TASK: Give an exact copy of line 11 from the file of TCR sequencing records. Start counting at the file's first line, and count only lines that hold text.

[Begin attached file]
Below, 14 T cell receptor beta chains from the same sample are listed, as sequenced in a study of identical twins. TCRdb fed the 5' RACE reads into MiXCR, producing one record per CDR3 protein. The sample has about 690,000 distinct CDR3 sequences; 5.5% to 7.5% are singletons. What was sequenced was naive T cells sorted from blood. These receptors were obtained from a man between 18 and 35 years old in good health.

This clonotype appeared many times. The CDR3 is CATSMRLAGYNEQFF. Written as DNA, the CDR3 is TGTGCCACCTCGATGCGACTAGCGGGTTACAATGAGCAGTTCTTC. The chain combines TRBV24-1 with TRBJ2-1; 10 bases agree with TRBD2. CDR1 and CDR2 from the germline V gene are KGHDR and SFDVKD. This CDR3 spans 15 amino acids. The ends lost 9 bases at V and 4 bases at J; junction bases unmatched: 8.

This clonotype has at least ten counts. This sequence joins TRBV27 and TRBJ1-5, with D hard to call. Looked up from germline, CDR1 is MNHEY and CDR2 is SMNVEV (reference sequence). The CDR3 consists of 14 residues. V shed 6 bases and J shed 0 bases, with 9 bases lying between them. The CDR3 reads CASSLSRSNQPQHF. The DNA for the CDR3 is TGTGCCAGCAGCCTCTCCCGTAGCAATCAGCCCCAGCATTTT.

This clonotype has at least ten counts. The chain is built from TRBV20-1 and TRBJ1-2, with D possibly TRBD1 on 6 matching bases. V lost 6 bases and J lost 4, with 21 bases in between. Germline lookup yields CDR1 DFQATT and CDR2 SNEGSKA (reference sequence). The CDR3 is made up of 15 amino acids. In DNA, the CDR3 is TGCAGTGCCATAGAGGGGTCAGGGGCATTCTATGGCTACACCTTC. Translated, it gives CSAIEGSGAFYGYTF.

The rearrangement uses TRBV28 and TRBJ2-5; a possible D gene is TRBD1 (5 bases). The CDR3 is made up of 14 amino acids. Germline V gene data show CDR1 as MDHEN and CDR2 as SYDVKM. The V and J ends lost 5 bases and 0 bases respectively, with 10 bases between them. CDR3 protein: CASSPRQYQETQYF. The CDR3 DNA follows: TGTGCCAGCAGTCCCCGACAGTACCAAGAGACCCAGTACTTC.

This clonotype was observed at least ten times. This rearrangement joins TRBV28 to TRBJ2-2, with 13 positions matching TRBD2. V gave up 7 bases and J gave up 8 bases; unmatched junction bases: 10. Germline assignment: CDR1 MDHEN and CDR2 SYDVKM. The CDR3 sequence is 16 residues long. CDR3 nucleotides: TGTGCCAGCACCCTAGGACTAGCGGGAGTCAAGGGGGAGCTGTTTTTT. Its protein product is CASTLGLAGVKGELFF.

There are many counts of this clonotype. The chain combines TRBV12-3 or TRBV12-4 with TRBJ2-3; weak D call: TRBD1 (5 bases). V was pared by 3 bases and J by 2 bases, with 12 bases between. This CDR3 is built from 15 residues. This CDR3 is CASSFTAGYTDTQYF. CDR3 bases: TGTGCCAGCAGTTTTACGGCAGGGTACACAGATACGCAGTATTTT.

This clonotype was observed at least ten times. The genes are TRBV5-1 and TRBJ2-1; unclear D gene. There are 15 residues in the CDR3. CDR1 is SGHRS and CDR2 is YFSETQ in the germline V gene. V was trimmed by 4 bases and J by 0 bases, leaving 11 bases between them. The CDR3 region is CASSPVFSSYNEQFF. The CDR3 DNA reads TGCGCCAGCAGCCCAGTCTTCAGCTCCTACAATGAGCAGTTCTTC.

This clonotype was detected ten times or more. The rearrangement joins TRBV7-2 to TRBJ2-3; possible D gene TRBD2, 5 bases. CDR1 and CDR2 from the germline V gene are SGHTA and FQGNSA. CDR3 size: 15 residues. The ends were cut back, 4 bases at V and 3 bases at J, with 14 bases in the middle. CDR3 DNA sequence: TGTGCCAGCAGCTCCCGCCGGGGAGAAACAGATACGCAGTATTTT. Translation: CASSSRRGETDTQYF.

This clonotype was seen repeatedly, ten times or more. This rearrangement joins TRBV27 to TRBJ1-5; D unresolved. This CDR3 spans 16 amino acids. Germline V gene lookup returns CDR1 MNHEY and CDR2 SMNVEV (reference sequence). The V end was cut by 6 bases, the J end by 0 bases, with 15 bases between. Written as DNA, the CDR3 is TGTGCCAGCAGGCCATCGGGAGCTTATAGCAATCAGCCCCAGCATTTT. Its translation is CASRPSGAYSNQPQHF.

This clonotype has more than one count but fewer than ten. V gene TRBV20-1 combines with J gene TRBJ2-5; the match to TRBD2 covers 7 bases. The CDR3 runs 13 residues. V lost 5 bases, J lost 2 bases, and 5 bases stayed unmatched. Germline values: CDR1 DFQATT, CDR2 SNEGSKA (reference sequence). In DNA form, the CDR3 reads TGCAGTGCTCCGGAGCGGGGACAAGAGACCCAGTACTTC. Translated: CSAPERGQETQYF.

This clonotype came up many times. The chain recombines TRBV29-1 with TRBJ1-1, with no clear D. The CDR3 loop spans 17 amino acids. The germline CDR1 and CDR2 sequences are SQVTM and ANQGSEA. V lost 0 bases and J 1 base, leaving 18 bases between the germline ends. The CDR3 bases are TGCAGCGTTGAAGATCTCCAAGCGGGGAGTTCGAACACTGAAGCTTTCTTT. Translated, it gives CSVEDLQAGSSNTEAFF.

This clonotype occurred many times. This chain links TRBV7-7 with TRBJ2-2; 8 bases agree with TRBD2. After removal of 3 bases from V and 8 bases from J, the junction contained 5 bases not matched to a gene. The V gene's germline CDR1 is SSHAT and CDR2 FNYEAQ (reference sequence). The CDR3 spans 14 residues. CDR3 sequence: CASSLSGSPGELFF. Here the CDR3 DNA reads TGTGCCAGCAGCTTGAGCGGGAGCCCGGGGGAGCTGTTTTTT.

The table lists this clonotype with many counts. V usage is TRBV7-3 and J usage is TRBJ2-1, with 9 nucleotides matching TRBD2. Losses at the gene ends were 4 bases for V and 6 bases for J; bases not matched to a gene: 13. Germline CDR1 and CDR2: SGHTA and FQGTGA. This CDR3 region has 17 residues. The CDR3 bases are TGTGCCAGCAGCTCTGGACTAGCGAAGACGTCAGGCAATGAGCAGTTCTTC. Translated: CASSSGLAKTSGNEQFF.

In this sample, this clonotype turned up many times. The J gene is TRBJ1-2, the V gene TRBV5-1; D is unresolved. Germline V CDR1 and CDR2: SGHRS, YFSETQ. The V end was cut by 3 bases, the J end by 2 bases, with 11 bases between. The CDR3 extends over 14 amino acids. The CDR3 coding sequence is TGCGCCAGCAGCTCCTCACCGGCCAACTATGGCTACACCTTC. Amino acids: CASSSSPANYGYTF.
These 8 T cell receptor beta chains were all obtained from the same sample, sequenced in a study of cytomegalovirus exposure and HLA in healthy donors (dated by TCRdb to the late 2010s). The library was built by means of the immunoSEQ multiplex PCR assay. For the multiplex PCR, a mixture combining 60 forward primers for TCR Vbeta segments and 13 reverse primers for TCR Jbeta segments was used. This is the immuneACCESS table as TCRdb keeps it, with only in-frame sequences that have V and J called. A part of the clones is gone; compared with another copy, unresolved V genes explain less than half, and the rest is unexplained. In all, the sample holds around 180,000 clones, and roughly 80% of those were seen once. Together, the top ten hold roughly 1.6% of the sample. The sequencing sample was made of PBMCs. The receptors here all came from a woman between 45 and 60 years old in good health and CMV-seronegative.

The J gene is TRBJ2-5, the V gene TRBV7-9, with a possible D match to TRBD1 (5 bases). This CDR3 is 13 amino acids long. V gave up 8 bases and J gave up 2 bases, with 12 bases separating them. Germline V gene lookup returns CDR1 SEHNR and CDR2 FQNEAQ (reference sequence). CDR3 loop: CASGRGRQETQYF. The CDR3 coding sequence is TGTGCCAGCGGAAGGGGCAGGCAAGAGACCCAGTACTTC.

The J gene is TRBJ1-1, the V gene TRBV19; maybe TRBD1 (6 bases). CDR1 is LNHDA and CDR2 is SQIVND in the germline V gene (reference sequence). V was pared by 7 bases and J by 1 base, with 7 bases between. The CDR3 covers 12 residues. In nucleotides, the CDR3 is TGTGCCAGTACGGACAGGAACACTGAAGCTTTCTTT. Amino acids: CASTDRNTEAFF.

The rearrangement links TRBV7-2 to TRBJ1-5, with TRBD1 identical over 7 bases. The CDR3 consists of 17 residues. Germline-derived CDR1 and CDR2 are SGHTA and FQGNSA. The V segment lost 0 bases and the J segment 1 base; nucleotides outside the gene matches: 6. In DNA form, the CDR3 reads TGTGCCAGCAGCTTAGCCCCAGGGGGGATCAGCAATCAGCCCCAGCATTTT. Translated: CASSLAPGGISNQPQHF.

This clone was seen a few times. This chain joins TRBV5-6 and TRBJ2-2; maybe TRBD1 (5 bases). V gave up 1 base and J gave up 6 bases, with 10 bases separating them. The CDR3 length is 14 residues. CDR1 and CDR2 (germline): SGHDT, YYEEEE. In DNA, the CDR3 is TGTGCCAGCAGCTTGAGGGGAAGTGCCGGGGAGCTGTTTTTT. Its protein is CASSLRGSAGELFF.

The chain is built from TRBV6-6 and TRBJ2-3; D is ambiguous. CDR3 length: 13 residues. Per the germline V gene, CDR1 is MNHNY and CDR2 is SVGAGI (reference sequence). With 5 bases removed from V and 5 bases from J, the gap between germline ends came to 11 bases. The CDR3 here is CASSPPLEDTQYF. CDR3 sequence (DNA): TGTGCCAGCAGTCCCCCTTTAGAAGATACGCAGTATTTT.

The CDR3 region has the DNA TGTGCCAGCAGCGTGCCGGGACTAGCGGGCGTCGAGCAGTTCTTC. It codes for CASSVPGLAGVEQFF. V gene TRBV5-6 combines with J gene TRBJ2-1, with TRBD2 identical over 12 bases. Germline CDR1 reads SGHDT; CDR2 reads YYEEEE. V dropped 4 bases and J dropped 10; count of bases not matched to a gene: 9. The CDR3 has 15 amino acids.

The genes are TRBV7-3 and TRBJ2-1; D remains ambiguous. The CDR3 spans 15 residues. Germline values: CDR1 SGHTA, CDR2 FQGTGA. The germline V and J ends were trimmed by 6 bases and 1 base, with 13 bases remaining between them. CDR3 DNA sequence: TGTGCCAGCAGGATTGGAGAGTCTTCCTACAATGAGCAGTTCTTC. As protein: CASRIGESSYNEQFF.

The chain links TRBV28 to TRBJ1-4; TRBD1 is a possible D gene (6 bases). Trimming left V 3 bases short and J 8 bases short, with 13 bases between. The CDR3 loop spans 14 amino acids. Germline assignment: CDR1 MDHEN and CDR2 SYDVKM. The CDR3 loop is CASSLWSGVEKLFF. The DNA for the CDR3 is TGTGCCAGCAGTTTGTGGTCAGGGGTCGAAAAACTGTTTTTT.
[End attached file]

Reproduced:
This clonotype has more than one count but fewer than ten. V gene TRBV20-1 combines with J gene TRBJ2-5; the match to TRBD2 covers 7 bases. The CDR3 runs 13 residues. V lost 5 bases, J lost 2 bases, and 5 bases stayed unmatched. Germline values: CDR1 DFQATT, CDR2 SNEGSKA (reference sequence). In DNA form, the CDR3 reads TGCAGTGCTCCGGAGCGGGGACAAGAGACCCAGTACTTC. Translated: CSAPERGQETQYF.